The sixteenth century Chinese doctor and writer Li Shizhen, quoting another Chinese source, and noting that the priests in Burma were known to preserve their leaders in honey-filled coffins, said: “In Arabia there are men seventy to eighty years old who are willing to give their bodies to save others. The subject does not eat food, he only bathes and partakes of honey. After a month he only excretes honey (the urine and feces are entirely honey) and death follows. His fellow men place him in a stone coffin full of honey in which he macerates. The date is put upon the coffin giving the year and month. After a hundred years the seals are removed. A confection is formed which is used for the treatment of broken and wounded limbs. A small amount taken internally will immediately cure the complaint. It is scarce in Arabia where it is called mollified man.”

    —quoted in Bernard E. Read, Chinese Materia Medica: (5) Animal Drugs, 1931.


    “The presentation centers on an ostensive act, a palpable proof — proving nothing less than what the Creed itself puts at the center: God’s descent into manhood. And because grandmother Anne guarantee’s Christ’s human lineage, it is she who is tasked with the proving. Her gesture is remarkable not only for its intamacy, but for its integration in a close-knit symbolic system. Observe that while the Child’s lower body concedes its humanity, the arms reach for the Virgin.”

    —Leo Steinberg, The Sexuality of Christ in Renaissance Art and in Modern Oblivion, 1983


    The monument at Mount Rushmore was completed between 1927 and 1941. The sculptor was Gutzon Borglum, a Danish-American artist from Idaho — the child of a plural Mormon marriage — who had studied in Paris and was heavily influenced by Auguste Rodin. Over a hundred of his statues populate the Cathedral of Saint John the Divine in New York, and he was the first living artist to sell a sculpture to the Metropolitan Museum. Borglum was one of the organizers of the 1913 Armory Show in New York, though he resigned from the organizing committee before the opening, dismayed that the focus on modern art made his own highly figural work seem behind the times.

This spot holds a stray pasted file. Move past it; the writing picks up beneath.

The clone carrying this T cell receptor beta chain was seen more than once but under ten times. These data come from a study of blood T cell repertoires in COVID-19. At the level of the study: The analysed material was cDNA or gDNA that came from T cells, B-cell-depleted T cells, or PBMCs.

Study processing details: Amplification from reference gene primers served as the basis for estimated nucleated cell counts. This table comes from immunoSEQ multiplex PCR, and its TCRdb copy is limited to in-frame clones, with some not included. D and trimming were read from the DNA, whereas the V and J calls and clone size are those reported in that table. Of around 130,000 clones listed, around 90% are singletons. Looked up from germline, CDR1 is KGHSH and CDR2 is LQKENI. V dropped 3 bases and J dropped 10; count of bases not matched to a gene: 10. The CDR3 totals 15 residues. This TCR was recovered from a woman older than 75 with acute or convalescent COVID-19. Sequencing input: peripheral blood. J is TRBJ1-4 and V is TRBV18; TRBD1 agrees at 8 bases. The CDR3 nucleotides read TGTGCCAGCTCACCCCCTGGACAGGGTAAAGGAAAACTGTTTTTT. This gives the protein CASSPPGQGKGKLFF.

Between 1917 and 1925 Borglum was the lead designer for a monumental project at Stone Mountain, Georgia, inaugurated by the United Daughters of the Confederacy: a colossal high-relief sculpture of Robert E Lee, Stonewall Jackson, and Jefferson Davis on horseback, leading a contingent of Confederate troops. Borglum, a fervent patriot who worried that the great American monuments had been built by foreigners, was also an active member of the Ku Klux Klan.

    During his work on the Confederate monument, Borglum developed a gigantic magic lantern — an ancestor of the slide projector — with which to trace his designs onto the side of the mountain.His Stone Mountain project was never completed.

    Borglum himself chose the four American presidents for Rushmore — Washington, Jefferson, Lincoln, and Theodore Roosevelt — for their roles in defending and expanding the territory of the United States. The original design involved mammoth head-to-waist sculptures of the four men, but the money was not forthcoming, and Borglum died of a brain embolism in 1941. His son Lincoln Borglum completed the task and served as the first superintendent of the Mount Rushmore National Memorial…


    “The Philadelphia Art Commission declined to accept Sylvester Stallone’s donation of an eight-and-a-half-foot statue of himself, offered on the condition that it stand at the top of the steps outside the Philadelphia Museum of Art.”

    —Bad News: The Best of Esquire Magazine’s Dubious Achievements, 1984


    Shortly after the inauguration of Thomas Jefferson as third president of the United States in 1801, the Pasha of Tripoli demanded $225,000 in tribute. It was not an unreasonable request; the US had been paying ransom to the Barbary states of North Africa since 1783, as much as one million dollars a year. But Jefferson had long opposed the practice, and soon American frigates were on their way to the Mediterranean. In the first naval encounter of the undeclared war — the first foreign engagement of the new United States — the USS Enterprise defeated the Tripoli on August 1, 1801.